Our first village was Effaoho, and they already had progressed in their 5-year plan to having a VIP latrine, a clean water source, and a school. Healthwise, you could already see the difference it was having for the people of the village. Global Hope Network makes agreements with these villages to come in and partner with the people to teach them healthy living and teach surrounding villages skills to use to generate an income. They do not take over a village but rather teach with an exit plan already in place.

We returned to this village a second day and people from villages further out came as well — creating the ripple effect that we hope for in changing people’s lives for the better and giving them hope. As we entered the village on day two, the children were jumping up and down in joy and smiles all around. We did get rained on, and the village wanted to give us a goat in appreciation. Goat loans are also a part of the program developed by Global Hope. We didn’t take the goat and had to delay our departure due to one of the van’s being stuck in the flooded road. Getting home on day two took a bit longer as one of the vans broke down. Packing skills took on a whole new level. A van that was designed for about 17 now carried 27. Togetherness!

Our second village was Atakassikoro, where someone had died the night before, so our arrival had an added dimension. This village is not as far as the previous village. Their water supply was built by UNICEF and kind of forgotten. The water was salty, and when the rains came it became dirty. They did not have a school in their village, and the children traveled six miles one way for lessons if the bridge wasn’t washed out. Their level of hope was low, as one of the villagers told us that for 3 generations things hadn’t changed and no one came to help.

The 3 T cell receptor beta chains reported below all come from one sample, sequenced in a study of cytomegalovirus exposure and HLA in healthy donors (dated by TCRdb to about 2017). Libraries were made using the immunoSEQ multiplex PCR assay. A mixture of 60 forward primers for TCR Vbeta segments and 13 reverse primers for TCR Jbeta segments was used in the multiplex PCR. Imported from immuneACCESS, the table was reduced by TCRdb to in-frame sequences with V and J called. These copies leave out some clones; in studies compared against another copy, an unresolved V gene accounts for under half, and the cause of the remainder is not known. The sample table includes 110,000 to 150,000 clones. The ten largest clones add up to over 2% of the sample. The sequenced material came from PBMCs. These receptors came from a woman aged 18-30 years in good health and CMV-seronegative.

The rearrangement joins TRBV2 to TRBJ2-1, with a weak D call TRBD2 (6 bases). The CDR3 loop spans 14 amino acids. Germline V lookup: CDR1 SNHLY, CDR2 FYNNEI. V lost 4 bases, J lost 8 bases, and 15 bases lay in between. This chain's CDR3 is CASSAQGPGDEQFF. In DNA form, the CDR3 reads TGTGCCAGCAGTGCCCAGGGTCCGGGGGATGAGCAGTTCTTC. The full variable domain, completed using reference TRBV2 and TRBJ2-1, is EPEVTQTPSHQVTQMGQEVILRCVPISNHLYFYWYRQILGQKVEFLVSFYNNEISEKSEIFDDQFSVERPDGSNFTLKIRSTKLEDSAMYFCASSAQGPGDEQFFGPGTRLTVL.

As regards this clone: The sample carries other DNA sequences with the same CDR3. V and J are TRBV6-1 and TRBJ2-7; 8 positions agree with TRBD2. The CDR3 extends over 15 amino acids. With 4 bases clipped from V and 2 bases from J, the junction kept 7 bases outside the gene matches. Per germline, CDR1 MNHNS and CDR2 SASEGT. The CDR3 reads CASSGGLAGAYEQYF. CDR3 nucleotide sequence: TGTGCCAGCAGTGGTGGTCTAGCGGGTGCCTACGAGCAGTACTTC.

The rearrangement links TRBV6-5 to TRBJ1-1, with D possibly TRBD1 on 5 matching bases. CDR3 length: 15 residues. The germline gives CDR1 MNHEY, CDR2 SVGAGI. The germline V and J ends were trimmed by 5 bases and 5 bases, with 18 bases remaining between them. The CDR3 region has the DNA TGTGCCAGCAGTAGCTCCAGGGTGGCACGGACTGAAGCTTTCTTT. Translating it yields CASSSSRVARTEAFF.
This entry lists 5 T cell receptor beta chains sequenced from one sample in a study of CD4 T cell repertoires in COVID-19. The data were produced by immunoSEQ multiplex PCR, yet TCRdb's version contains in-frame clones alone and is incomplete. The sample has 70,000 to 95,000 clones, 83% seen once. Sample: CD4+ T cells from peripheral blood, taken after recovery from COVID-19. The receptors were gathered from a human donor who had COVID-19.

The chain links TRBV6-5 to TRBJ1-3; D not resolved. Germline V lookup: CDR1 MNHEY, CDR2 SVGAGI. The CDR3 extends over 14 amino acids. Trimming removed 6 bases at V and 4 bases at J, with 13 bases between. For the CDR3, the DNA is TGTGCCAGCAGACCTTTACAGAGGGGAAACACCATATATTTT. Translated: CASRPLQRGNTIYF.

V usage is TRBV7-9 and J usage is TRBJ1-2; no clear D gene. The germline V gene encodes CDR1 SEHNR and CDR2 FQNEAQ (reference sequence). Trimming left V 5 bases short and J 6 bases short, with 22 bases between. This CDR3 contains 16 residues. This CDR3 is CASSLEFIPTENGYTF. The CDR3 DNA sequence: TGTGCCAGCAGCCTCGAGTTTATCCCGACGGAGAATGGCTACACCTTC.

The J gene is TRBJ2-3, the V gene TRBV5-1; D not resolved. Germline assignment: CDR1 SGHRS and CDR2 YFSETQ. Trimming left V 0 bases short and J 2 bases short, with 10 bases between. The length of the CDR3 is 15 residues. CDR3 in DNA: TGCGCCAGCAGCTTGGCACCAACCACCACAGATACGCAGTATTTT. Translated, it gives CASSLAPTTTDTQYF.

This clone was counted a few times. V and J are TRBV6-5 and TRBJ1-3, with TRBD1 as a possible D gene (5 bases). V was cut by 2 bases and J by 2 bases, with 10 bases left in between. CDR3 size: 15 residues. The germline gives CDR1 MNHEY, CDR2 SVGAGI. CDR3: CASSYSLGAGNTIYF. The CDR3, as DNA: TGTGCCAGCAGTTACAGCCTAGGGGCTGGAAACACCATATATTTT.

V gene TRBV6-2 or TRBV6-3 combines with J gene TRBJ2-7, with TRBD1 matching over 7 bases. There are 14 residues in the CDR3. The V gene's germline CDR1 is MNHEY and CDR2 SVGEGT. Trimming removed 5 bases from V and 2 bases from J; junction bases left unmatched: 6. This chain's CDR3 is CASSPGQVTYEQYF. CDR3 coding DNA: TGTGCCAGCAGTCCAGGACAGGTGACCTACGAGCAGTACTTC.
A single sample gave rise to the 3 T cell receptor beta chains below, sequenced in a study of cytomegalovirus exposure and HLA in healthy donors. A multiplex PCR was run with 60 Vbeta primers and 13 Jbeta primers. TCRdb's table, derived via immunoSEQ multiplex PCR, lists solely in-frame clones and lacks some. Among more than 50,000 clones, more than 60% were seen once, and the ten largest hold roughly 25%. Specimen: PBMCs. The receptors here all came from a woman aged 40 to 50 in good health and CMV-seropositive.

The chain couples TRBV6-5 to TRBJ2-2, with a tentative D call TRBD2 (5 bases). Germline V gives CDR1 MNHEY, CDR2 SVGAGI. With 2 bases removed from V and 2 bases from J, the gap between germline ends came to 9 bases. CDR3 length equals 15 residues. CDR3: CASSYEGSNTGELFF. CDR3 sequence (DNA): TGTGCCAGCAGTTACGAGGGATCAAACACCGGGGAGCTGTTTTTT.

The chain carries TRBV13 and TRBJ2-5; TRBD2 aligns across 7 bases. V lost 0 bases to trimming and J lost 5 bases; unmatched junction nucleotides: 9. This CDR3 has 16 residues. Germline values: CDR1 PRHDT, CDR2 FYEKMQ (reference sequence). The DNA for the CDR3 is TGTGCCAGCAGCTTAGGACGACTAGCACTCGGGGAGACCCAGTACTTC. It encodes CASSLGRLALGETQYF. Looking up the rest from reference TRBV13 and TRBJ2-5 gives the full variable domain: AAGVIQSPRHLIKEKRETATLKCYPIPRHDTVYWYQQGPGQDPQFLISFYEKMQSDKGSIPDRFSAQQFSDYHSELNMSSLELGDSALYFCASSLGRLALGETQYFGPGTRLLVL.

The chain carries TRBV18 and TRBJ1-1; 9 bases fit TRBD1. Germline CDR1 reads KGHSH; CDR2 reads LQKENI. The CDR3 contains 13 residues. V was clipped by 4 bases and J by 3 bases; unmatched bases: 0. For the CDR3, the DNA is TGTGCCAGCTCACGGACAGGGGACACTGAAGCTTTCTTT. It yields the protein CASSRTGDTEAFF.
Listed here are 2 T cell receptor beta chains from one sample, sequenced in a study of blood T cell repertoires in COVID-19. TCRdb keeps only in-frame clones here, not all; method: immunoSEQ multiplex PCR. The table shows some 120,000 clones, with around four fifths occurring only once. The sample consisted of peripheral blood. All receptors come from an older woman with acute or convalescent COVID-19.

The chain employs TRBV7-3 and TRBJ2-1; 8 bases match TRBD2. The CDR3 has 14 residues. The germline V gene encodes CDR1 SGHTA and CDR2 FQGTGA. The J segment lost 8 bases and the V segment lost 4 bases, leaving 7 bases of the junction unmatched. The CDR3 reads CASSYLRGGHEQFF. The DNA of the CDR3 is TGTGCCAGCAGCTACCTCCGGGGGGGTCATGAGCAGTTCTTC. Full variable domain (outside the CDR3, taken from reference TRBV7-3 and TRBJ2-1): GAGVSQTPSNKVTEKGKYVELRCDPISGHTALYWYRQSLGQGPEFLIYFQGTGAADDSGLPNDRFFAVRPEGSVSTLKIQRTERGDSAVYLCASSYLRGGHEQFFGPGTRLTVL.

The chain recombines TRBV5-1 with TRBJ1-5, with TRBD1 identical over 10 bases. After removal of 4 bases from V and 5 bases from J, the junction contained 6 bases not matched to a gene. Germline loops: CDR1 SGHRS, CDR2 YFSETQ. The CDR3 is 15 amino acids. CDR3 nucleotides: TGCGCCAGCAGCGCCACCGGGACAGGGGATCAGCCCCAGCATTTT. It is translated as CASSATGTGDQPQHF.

The first day, the people were not waiting but day two of being there, the people were lined up hours before we arrived. Hope is an amazing thing. We were a very tired group of people when we packed out of this village, and the children were so glad and dancing around. It was hard to leave; the road to the village was so bad that we literally had to pack in and out because the vans could not get up to the village. On the half day of clinic in Abidjan our team split and half went to a church in the slums where sewage flowed, and outside street vendors were cooking fish guts. It does make an impression and hard to add the smells and sounds in writing.

So many little things could be added to this letter about the things that happened and were experienced by my team. Were we exhausted? Yes. Are they already planning other trips? Yes. There are over 900 people groups yet tobe reachedh. Can you make a difference? Yes.

Prayers, donations and more people to travel to these places are needed. Do you have to be a medical person? No. Just ask Brian or Shenita or the many other volunteers. But if you are a medical person or know a medical person. share this with them and send them to the Mission Partners For Christ website!

Thank you for all your support and prayer covering!